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Is It Time to Replace Your Sump Pump?

Is-it-Time-to-Replace-your-Sump-Pump.jpgIn heavy rains, you take to your trusty sump pump to protect your basement from flooding. Typically located in a basin on your basement floor, your sump pump collects excess water from drains and redirects it away from the house. A quality sump pump should last you 10 years. But because your sump pump only runs when needed and may not be needed for weeks at a time, you may not notice when it has finally worn out for good. Remember, your sump pump is its busiest during spring showers. Here are some simple signs you can check yourself to prevent sump pump failure and basement flooding before the next big storm.

Does your sump pump have backup power?

Your sump could be functioning properly, but a bad thunderstorm could easily knock out your electricity and render it useless. If you’re not quite ready to invest in a generator, you can use a rechargeable battery pack to keep your sump pump running for a few hours during a power outage. In fact, many newer sump pump model come pre-packaged with a built-in battery backup system. You may also consider buying a second sump pump that’s battery-powered for instances where your primary pump breaks down or needs help.

Is your sump pump frequently cycling on and off?

If you’ve noticed your sump pump frequently cycling on and off, its basin may be too small to handle the volume of water in your basement. Regularly overworking it could burn out your sump pump’s motor, so consider investing in a deeper basin that ensures your sump pump is only on when it needs to be. Your plumber can install a larger sump pump basin of 20 to 30 gallons, which is preferable to the 5 gallon types. While installing a larger basin does require a bigger hole in your basement floor, the cost is much cheaper than replacing your sump pump every few years.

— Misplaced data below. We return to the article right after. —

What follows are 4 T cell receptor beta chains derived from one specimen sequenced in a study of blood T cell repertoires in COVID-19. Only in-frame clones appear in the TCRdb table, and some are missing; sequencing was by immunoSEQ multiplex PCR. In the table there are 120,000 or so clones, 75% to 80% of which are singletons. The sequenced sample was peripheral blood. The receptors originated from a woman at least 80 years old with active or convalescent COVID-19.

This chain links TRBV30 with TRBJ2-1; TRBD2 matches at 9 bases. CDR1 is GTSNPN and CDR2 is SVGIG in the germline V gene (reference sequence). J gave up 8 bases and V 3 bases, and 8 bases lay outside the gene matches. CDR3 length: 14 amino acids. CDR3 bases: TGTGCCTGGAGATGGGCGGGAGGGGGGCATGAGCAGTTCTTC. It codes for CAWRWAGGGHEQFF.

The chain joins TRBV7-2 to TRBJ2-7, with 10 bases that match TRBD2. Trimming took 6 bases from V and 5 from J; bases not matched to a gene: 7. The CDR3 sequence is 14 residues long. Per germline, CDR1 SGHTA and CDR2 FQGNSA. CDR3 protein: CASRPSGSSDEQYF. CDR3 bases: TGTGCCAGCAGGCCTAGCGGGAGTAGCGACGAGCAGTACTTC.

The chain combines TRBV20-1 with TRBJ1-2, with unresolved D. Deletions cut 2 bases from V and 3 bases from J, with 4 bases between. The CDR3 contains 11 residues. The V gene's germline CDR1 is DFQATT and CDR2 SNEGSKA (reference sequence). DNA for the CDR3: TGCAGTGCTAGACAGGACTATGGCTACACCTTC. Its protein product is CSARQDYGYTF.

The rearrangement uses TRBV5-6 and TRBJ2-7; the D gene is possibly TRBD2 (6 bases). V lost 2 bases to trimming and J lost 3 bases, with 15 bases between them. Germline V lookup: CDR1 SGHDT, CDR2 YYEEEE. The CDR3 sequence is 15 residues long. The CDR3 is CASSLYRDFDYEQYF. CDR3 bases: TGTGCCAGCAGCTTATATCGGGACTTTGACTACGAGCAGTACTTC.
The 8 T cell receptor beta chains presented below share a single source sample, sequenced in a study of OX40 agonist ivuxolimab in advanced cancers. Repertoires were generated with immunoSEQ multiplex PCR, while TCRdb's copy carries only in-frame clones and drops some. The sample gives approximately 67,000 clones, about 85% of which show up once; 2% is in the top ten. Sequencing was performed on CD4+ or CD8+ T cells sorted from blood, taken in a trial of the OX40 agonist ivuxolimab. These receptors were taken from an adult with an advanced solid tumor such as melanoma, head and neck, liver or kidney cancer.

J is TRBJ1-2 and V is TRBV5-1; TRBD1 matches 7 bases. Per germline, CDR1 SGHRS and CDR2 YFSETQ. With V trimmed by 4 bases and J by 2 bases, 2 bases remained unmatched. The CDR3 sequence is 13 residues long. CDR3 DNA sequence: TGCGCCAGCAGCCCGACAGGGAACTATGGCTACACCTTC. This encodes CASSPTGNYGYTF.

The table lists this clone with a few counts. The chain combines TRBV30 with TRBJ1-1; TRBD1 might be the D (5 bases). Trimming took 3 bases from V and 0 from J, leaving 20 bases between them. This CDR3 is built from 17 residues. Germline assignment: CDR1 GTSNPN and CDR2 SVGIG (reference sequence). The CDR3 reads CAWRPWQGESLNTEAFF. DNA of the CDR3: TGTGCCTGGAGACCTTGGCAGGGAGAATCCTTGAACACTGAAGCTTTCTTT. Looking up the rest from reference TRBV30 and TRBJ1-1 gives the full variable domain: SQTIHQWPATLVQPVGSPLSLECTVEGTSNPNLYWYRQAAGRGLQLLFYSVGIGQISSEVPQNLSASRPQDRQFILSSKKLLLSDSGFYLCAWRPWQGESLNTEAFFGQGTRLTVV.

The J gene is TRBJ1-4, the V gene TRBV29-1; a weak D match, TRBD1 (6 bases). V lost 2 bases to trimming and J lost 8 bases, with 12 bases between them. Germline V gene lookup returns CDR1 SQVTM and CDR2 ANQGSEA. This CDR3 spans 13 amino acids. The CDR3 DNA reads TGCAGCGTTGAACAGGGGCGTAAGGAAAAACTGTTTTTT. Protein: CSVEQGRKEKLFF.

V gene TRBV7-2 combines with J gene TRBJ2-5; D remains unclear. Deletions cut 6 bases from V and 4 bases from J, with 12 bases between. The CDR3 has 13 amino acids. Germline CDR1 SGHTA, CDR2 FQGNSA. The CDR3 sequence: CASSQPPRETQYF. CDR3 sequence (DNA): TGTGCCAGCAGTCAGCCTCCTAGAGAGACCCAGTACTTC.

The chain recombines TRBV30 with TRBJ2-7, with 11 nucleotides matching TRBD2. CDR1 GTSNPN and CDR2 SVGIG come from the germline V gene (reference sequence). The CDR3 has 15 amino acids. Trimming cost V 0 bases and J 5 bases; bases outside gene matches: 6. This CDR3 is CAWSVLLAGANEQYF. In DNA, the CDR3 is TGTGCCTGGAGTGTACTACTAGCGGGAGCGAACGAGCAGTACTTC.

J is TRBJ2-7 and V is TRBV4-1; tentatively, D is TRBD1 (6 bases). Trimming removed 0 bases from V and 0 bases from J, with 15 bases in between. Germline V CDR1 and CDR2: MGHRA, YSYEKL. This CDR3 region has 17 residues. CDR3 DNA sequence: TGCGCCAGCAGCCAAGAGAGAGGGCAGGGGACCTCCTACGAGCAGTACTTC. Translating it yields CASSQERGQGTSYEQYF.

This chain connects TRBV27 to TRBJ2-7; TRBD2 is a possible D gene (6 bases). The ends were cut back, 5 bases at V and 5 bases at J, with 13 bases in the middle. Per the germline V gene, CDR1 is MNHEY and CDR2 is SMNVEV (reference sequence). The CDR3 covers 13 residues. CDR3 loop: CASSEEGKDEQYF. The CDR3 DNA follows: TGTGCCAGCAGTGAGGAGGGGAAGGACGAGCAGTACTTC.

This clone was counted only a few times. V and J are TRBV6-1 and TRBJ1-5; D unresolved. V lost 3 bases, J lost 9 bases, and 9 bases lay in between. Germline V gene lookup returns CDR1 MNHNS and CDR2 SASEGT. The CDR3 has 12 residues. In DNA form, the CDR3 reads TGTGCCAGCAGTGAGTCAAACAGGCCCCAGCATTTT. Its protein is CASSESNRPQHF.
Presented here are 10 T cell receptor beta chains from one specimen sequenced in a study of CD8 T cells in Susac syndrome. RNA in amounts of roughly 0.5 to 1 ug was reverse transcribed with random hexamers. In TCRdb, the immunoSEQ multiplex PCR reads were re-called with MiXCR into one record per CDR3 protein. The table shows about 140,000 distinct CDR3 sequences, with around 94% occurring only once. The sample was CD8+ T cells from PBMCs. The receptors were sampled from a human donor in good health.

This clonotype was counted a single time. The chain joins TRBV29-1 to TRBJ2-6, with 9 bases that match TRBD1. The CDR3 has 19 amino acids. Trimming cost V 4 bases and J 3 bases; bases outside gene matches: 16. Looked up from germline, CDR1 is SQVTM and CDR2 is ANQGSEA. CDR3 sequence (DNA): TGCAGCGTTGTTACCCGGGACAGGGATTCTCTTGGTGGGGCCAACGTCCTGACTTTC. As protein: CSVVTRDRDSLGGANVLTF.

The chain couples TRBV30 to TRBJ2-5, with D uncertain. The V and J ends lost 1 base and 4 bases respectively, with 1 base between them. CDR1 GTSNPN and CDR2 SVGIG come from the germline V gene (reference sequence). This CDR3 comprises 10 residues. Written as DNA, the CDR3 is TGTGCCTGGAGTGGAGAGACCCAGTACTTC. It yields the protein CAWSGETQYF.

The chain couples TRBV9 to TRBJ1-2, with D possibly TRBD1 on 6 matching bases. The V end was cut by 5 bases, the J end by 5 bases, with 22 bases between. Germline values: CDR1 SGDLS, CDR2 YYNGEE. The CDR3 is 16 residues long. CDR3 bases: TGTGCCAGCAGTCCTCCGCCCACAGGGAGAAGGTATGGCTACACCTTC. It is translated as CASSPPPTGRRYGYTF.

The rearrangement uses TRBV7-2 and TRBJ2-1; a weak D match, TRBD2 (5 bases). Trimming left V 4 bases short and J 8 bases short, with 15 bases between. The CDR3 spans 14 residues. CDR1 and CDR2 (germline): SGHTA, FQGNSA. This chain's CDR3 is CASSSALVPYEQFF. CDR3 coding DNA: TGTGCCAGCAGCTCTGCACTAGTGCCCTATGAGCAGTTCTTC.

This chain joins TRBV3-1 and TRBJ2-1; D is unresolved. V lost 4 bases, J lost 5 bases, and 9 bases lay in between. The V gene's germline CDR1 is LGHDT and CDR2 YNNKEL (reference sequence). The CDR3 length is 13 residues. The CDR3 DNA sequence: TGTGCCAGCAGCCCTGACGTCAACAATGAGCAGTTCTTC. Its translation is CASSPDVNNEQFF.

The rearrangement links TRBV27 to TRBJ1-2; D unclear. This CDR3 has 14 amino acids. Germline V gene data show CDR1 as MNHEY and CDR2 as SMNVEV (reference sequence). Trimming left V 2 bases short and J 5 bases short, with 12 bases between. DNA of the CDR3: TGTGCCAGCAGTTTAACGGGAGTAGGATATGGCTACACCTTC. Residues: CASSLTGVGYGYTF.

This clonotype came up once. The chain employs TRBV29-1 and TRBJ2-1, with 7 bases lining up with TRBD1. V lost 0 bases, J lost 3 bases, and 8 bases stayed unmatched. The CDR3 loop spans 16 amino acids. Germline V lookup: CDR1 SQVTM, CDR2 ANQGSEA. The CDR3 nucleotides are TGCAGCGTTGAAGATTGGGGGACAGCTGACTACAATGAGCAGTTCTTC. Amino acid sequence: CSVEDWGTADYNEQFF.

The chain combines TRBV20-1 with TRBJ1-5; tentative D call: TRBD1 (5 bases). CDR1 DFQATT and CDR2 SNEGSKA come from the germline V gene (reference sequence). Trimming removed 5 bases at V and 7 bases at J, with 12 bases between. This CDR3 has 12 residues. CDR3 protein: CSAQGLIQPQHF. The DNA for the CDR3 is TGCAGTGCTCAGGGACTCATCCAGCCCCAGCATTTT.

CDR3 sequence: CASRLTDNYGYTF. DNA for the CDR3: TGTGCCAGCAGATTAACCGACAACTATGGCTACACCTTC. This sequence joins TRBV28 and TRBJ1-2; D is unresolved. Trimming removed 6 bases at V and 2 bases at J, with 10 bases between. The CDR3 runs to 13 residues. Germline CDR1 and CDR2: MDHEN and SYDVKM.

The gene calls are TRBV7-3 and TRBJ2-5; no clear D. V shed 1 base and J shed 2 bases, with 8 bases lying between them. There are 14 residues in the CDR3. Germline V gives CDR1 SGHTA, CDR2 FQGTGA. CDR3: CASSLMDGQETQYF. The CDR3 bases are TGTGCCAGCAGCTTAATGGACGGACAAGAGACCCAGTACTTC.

Is your sump pump running nonstop?

If your sump pump runs for several minutes at a time, it may be a sign that either the pump underpowered for the volume of water it handles or for the distance it must pump it. If either is exceeded, the pump is forced to run continuously. Sump pumps are sized according to the gallons of water per hour (GPH) they can pump. To avoid breakdowns, you should consider upgrading to a larger model with a higher GPH that increases efficiency. If you aren’t sure of the volume of water your sump pump needs to handle, your plumber can assist you.

Is your sump pump making weird noises?

Your sump pump shouldn’t make much noise. So if you’re hearing anything beyond a low hum when your sump pump is running, it may be on its way to the sump dump. There are a few possible causes for these strange sounds — from your motor having a failed bearing to an impeller that has been jammed. But unusual sounds are a strong indicator that your sump pump has worn or damaged parts. Your plumber can tell you whether a quick fix or a total replacement is in order.

Is water coming into your basement?

Your sump pump is working its hardest when there’s a heavy rainstorm, but it’s also working when water seeps into your basement from ground pressure, melting snow or dripping pipes. While sump pumps can’t do anything to prevent water from entering your home, their #1 job is to remove water that accumulates in your basement. So if you’ve noticed increased puddling or pooling water on your basement floor, then your pipes are leaking big-time or your sump pump is not performing up to snuff. Your plumber can determine whether to repair or replace it, but you need a fully functional sump pump to avoid water damage in your basement.

If you see any signs that your sump pump is on its way out, or if you’re just not sure, call ARS/Rescue Rooter® at 1-800-277-9400 today!

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